Yogurt – or is it Yoghurt, or Joghurt? Never mind – we will call it yogurt.
Defined as a milk product that has been fermented by lactobacilli and bifidobacteria to produce a sharp-tasting food that in its un-adulterated (i.e. without fructose added) form, has some amazing properties for the health of the gut, therefore the health of the brain and therefore for your health.
I prefer the high-fat organic Turkish yoghurt, with 10% fat, only it costs 35 DKK per litre – about £3.50 or $5. Now, I think that is fairly expensive, so I investigated how to make it myself. I found out that it is surprisingly easy – and cheap!
At our local supermarket, you can buy non-homogenised full-fat milk (required for yogurt making) and double (48% fat) cream. They are specially produced at a certain farm and are therefore more expensive than the run-of-the-mill A**a crap. Hence, they cannot always sell it BUT if you buy it on the last sales day, it is CHEAP, so I can make my own yogurt for around 7 DKK per litre – 20% of the price of the commercial product. I buy the “gaardmælk” (farm milk) which has a fat content that varies between 3.5% and 4.5%, and the double cream, as components for the “brew”.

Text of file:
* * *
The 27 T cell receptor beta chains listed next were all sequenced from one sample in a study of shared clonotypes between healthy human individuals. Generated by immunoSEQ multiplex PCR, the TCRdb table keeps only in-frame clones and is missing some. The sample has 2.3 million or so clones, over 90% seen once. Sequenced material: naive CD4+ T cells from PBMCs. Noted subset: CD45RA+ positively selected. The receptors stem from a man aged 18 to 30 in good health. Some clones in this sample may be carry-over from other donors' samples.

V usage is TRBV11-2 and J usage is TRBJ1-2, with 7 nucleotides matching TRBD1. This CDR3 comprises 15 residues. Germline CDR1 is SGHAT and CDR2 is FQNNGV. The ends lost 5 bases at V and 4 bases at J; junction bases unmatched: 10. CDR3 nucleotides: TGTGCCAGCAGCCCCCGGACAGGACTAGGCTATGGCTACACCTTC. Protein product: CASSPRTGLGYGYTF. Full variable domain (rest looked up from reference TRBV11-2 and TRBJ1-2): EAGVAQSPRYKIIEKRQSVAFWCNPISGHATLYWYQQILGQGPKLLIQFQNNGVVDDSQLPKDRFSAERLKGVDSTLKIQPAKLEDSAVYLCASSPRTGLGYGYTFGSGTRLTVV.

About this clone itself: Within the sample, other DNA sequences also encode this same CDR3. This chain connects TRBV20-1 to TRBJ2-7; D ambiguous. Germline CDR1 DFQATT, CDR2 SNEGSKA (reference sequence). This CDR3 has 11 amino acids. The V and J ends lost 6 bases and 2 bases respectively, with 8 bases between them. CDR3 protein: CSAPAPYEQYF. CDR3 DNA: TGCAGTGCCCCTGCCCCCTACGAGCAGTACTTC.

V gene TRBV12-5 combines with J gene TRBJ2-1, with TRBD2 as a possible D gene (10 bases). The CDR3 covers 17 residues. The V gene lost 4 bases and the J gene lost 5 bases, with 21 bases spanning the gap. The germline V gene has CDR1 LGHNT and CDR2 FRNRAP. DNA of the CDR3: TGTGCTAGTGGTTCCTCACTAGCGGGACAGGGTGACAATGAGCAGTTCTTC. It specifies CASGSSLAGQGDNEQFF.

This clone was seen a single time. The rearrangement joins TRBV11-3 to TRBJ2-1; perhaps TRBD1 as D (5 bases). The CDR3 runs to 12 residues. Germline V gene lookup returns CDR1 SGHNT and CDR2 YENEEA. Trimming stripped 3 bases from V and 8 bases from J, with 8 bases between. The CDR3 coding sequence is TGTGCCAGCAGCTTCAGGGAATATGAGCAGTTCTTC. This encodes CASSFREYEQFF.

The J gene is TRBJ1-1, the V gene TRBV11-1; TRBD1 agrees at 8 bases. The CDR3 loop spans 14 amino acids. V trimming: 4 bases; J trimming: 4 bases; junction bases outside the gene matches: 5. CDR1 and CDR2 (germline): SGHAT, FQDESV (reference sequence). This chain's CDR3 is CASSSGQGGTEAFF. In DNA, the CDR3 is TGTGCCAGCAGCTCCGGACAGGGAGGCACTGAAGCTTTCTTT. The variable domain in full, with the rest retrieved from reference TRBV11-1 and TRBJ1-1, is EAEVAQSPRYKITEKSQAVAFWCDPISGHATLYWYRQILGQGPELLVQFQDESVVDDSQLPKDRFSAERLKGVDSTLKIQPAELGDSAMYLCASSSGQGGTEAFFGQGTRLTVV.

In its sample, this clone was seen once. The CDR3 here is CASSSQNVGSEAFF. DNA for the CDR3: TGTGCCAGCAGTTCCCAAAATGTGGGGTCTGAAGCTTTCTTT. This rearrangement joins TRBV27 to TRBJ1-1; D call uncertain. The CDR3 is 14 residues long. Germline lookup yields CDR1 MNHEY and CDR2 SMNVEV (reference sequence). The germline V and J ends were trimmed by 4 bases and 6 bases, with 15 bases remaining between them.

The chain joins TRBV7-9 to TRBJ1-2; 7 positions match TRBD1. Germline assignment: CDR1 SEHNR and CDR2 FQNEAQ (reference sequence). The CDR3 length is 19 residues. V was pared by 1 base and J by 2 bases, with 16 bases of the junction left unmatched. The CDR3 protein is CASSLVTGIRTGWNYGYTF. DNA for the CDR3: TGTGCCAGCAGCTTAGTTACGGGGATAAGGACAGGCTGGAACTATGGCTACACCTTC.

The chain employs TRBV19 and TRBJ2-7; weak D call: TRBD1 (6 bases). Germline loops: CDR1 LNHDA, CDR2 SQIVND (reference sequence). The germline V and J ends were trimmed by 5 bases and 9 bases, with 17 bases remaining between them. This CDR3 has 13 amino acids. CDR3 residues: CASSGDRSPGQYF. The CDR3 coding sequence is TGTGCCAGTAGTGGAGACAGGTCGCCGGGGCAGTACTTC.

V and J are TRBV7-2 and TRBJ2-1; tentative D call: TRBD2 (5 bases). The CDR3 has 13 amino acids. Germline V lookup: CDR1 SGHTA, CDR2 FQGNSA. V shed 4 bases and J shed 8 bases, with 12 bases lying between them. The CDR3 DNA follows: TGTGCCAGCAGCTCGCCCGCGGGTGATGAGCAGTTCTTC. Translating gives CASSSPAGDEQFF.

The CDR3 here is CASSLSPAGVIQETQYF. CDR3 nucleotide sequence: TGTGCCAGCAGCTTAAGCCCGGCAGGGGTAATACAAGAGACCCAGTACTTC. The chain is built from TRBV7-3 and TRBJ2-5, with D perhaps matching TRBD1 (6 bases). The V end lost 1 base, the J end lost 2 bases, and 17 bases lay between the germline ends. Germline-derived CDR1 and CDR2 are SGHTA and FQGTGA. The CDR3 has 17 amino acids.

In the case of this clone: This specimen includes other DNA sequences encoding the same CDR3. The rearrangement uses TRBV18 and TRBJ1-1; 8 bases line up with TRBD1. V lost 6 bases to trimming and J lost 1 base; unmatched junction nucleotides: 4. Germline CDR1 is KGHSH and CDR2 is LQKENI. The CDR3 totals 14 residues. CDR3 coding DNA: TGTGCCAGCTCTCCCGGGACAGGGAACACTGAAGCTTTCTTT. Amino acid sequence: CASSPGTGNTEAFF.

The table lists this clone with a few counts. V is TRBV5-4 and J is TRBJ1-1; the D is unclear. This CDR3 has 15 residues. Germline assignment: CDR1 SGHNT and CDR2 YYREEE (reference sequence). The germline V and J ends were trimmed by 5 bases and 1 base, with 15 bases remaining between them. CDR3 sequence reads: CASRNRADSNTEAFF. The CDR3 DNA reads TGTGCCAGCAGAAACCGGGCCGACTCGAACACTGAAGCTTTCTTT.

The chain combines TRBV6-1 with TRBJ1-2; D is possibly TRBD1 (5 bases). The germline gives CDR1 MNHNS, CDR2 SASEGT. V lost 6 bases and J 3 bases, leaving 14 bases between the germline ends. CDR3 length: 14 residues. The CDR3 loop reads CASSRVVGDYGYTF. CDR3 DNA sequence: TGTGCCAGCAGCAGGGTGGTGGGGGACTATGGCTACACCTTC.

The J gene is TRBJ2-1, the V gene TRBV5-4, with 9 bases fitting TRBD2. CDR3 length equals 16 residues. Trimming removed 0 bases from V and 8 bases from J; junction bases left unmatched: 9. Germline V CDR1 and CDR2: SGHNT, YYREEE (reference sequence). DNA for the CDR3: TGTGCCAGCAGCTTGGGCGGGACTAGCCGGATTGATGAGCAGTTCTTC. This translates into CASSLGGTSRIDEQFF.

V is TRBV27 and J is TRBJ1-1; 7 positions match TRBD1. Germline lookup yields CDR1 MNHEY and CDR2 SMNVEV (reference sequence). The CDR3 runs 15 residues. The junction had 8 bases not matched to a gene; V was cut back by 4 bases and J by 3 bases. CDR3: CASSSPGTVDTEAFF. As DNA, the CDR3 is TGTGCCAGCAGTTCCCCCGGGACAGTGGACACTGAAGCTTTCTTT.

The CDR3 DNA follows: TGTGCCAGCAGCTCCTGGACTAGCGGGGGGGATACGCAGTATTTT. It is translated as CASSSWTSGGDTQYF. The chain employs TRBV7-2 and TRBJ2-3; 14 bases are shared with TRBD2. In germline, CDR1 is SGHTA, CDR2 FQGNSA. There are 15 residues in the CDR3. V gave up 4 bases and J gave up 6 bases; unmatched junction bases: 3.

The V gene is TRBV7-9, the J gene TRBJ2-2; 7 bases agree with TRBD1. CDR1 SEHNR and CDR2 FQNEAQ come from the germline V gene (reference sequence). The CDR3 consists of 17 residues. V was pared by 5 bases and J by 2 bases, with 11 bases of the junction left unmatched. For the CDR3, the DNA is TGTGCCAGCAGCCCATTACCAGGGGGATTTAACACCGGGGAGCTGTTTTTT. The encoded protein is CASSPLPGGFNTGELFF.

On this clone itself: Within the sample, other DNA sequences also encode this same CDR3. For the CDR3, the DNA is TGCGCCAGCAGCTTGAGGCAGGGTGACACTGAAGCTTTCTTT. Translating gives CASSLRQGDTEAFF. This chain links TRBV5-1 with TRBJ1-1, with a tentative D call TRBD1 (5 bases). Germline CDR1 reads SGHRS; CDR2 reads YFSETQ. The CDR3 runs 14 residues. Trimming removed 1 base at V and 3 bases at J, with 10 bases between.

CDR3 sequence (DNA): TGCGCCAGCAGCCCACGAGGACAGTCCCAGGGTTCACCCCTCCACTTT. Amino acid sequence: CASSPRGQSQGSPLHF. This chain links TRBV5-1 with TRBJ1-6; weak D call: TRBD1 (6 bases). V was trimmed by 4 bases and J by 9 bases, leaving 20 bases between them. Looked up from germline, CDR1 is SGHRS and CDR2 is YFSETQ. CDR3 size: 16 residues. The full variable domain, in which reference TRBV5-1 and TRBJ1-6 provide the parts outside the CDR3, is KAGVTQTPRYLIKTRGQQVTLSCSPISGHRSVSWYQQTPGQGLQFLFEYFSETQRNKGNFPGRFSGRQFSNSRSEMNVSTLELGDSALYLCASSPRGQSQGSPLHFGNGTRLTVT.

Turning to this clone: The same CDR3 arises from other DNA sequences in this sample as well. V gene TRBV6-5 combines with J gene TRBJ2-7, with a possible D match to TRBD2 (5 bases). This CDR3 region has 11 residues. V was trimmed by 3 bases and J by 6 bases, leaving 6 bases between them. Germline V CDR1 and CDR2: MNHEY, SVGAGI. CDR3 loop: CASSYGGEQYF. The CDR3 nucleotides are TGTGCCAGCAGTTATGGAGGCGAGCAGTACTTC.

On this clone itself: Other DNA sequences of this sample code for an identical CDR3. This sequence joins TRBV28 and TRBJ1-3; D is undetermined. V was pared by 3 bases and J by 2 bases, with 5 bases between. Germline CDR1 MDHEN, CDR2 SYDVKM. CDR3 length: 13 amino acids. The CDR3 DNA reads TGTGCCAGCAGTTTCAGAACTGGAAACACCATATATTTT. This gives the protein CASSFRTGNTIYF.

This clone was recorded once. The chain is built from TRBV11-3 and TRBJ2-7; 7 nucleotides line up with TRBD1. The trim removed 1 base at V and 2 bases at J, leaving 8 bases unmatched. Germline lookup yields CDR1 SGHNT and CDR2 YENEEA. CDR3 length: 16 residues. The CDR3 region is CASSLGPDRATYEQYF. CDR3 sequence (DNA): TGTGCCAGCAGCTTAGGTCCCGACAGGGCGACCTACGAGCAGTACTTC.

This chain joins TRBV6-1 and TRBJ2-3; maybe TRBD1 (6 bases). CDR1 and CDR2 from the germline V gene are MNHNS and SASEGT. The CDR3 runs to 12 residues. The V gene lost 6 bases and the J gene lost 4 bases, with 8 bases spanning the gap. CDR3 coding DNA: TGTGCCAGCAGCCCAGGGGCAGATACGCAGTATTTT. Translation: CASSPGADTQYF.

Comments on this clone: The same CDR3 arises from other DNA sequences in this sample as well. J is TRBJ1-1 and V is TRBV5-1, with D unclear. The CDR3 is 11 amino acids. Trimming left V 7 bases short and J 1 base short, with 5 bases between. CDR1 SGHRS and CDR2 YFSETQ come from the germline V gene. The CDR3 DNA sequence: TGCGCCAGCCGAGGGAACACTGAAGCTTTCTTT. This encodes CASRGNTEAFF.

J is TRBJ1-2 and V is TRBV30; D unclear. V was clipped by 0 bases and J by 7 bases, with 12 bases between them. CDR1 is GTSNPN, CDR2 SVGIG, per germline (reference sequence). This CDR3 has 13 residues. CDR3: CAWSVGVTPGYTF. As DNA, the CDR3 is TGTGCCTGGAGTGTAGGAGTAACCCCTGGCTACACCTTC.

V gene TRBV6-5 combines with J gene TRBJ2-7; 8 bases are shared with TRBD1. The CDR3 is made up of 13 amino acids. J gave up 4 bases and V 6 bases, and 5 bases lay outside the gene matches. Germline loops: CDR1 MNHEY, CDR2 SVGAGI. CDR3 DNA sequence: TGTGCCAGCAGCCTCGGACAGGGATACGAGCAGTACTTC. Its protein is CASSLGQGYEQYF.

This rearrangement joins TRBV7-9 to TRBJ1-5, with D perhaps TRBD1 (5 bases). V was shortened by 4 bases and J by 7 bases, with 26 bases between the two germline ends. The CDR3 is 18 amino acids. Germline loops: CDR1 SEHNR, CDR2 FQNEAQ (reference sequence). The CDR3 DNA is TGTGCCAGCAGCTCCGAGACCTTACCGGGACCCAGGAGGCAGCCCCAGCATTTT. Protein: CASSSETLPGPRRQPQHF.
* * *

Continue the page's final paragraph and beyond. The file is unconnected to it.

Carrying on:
The process is quite easy: Heat the milk and cream (140 ml for 10% fat yogurt) to 85 degrees C. This stops the milk curdling when the bacteria does its work. Let it cool down to 45 degrees C and add 100 ml of the organic yogurt, or, even better, from some you made previously. Place in a bowl and cover in a tea cosy and let it stand somewhere where it will maintain warmth. I put mine on the bathroom floor, where the underfloor heating keeps things nice and warm.
Leave for 5-12 hours – more and the yogurt will taste more acidic. When it has fermented, it has a thicker-than-milk consistency. I like it really thick, so I strain it in a cool place through a tea cloth, to remove the “whey”, a kind of watery protein. When it is nice and thick, I put it in a kilner jar (the ones with a rubber seal) and in the fridge. Luvly Jubbly!
But, hey, why stop at 10% when we are going for the ketone bodies? I have successfully made 20% yogurt. Strange that there are no references to yogurt over 10% on the Internet. It tastes BRILLIANT! It seems everyone is still in the eat-low-fat-and-get-obese- era when it comes to yogurt.
Additionally, I have added the contents of a probiotic supplement capsule to my yogurt. I had these from when I had an infection in a finger due to a cut getting infected with bird poo, which caused it to go septic. Therefore I was on antibiotics, which positively wreck gut flora. I think it works – doesn’t seem to affect the taste or consistency adversly.
I am very pleased with this yogurt and the double-whammy of being an ideal way of complementing nuts and seeds at breakfast and being good for my gut flora. I have discovered lots of things you can make with yogurt – especially, from a keto standpoint, of adding olive oil, for example. keto+fermented foods – yey! Another enhancer is to add a few drops of organic vanilla essence to make a super dessert.
But why the silence on supercharged fat yogurt? IMHO, it tastes absolutely great. And now it is cheap. So I am eating lots of it.